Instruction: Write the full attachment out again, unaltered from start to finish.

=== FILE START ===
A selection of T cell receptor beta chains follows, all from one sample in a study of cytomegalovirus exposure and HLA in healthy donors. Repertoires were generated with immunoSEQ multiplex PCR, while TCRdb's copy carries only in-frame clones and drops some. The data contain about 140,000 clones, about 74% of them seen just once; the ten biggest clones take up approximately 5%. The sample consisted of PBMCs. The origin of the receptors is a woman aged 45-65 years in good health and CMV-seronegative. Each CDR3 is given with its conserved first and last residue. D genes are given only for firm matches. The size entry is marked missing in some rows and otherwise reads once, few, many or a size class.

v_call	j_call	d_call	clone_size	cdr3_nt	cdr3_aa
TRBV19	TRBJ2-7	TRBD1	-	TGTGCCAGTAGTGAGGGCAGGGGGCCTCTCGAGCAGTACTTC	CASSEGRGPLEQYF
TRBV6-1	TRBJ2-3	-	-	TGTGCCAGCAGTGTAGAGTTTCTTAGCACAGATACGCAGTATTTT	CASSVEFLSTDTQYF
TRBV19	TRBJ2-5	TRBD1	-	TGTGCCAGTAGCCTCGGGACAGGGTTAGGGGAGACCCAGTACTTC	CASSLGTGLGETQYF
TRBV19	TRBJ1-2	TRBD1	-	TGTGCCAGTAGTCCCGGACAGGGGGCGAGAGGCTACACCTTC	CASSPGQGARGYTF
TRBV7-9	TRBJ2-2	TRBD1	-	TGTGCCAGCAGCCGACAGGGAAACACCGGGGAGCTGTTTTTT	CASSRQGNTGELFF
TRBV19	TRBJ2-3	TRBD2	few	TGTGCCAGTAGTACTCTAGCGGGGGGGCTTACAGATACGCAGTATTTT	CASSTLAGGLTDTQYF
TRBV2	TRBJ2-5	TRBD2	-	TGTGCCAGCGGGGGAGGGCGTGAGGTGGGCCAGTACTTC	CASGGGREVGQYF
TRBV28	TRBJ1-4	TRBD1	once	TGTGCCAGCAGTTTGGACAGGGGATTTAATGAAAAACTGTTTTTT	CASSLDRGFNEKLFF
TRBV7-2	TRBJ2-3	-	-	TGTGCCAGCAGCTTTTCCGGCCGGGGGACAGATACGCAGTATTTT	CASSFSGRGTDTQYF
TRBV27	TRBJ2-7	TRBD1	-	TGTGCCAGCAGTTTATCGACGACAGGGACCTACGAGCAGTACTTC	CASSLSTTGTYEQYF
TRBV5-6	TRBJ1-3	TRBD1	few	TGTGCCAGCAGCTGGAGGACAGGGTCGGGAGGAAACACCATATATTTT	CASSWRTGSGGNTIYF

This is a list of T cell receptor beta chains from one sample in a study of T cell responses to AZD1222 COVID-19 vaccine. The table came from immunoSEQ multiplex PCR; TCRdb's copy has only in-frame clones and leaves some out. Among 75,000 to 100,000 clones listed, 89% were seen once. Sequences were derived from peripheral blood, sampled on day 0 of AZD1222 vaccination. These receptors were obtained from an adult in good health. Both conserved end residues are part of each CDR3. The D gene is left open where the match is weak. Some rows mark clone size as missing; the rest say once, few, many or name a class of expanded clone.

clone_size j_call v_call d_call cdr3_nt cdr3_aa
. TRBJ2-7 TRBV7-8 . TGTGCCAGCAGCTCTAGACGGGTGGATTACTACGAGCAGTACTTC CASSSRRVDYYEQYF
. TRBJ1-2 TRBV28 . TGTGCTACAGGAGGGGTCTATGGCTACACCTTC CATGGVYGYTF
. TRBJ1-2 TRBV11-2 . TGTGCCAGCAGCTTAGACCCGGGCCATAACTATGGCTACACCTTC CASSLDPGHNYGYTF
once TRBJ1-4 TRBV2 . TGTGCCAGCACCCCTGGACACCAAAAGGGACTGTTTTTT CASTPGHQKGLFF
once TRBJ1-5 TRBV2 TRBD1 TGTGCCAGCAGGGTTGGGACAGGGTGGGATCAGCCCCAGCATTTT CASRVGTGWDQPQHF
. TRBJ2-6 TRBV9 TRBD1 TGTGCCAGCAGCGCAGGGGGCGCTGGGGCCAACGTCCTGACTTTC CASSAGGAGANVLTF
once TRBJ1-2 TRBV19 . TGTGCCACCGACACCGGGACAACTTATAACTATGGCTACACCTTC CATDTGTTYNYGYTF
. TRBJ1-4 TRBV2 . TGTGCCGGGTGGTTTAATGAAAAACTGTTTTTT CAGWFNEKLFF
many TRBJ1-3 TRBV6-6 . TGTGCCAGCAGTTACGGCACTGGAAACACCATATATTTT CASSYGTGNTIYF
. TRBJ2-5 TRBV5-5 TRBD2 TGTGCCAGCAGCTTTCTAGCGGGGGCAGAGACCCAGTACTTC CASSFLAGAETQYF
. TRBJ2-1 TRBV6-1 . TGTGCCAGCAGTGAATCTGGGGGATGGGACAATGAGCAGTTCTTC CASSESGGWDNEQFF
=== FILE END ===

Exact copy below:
A selection of T cell receptor beta chains follows, all from one sample in a study of cytomegalovirus exposure and HLA in healthy donors. Repertoires were generated with immunoSEQ multiplex PCR, while TCRdb's copy carries only in-frame clones and drops some. The data contain about 140,000 clones, about 74% of them seen just once; the ten biggest clones take up approximately 5%. The sample consisted of PBMCs. The origin of the receptors is a woman aged 45-65 years in good health and CMV-seronegative. Each CDR3 is given with its conserved first and last residue. D genes are given only for firm matches. The size entry is marked missing in some rows and otherwise reads once, few, many or a size class.

v_call	j_call	d_call	clone_size	cdr3_nt	cdr3_aa
TRBV19	TRBJ2-7	TRBD1	-	TGTGCCAGTAGTGAGGGCAGGGGGCCTCTCGAGCAGTACTTC	CASSEGRGPLEQYF
TRBV6-1	TRBJ2-3	-	-	TGTGCCAGCAGTGTAGAGTTTCTTAGCACAGATACGCAGTATTTT	CASSVEFLSTDTQYF
TRBV19	TRBJ2-5	TRBD1	-	TGTGCCAGTAGCCTCGGGACAGGGTTAGGGGAGACCCAGTACTTC	CASSLGTGLGETQYF
TRBV19	TRBJ1-2	TRBD1	-	TGTGCCAGTAGTCCCGGACAGGGGGCGAGAGGCTACACCTTC	CASSPGQGARGYTF
TRBV7-9	TRBJ2-2	TRBD1	-	TGTGCCAGCAGCCGACAGGGAAACACCGGGGAGCTGTTTTTT	CASSRQGNTGELFF
TRBV19	TRBJ2-3	TRBD2	few	TGTGCCAGTAGTACTCTAGCGGGGGGGCTTACAGATACGCAGTATTTT	CASSTLAGGLTDTQYF
TRBV2	TRBJ2-5	TRBD2	-	TGTGCCAGCGGGGGAGGGCGTGAGGTGGGCCAGTACTTC	CASGGGREVGQYF
TRBV28	TRBJ1-4	TRBD1	once	TGTGCCAGCAGTTTGGACAGGGGATTTAATGAAAAACTGTTTTTT	CASSLDRGFNEKLFF
TRBV7-2	TRBJ2-3	-	-	TGTGCCAGCAGCTTTTCCGGCCGGGGGACAGATACGCAGTATTTT	CASSFSGRGTDTQYF
TRBV27	TRBJ2-7	TRBD1	-	TGTGCCAGCAGTTTATCGACGACAGGGACCTACGAGCAGTACTTC	CASSLSTTGTYEQYF
TRBV5-6	TRBJ1-3	TRBD1	few	TGTGCCAGCAGCTGGAGGACAGGGTCGGGAGGAAACACCATATATTTT	CASSWRTGSGGNTIYF

This is a list of T cell receptor beta chains from one sample in a study of T cell responses to AZD1222 COVID-19 vaccine. The table came from immunoSEQ multiplex PCR; TCRdb's copy has only in-frame clones and leaves some out. Among 75,000 to 100,000 clones listed, 89% were seen once. Sequences were derived from peripheral blood, sampled on day 0 of AZD1222 vaccination. These receptors were obtained from an adult in good health. Both conserved end residues are part of each CDR3. The D gene is left open where the match is weak. Some rows mark clone size as missing; the rest say once, few, many or name a class of expanded clone.

clone_size j_call v_call d_call cdr3_nt cdr3_aa
. TRBJ2-7 TRBV7-8 . TGTGCCAGCAGCTCTAGACGGGTGGATTACTACGAGCAGTACTTC CASSSRRVDYYEQYF
. TRBJ1-2 TRBV28 . TGTGCTACAGGAGGGGTCTATGGCTACACCTTC CATGGVYGYTF
. TRBJ1-2 TRBV11-2 . TGTGCCAGCAGCTTAGACCCGGGCCATAACTATGGCTACACCTTC CASSLDPGHNYGYTF
once TRBJ1-4 TRBV2 . TGTGCCAGCACCCCTGGACACCAAAAGGGACTGTTTTTT CASTPGHQKGLFF
once TRBJ1-5 TRBV2 TRBD1 TGTGCCAGCAGGGTTGGGACAGGGTGGGATCAGCCCCAGCATTTT CASRVGTGWDQPQHF
. TRBJ2-6 TRBV9 TRBD1 TGTGCCAGCAGCGCAGGGGGCGCTGGGGCCAACGTCCTGACTTTC CASSAGGAGANVLTF
once TRBJ1-2 TRBV19 . TGTGCCACCGACACCGGGACAACTTATAACTATGGCTACACCTTC CATDTGTTYNYGYTF
. TRBJ1-4 TRBV2 . TGTGCCGGGTGGTTTAATGAAAAACTGTTTTTT CAGWFNEKLFF
many TRBJ1-3 TRBV6-6 . TGTGCCAGCAGTTACGGCACTGGAAACACCATATATTTT CASSYGTGNTIYF
. TRBJ2-5 TRBV5-5 TRBD2 TGTGCCAGCAGCTTTCTAGCGGGGGCAGAGACCCAGTACTTC CASSFLAGAETQYF
. TRBJ2-1 TRBV6-1 . TGTGCCAGCAGTGAATCTGGGGGATGGGACAATGAGCAGTTCTTC CASSESGGWDNEQFF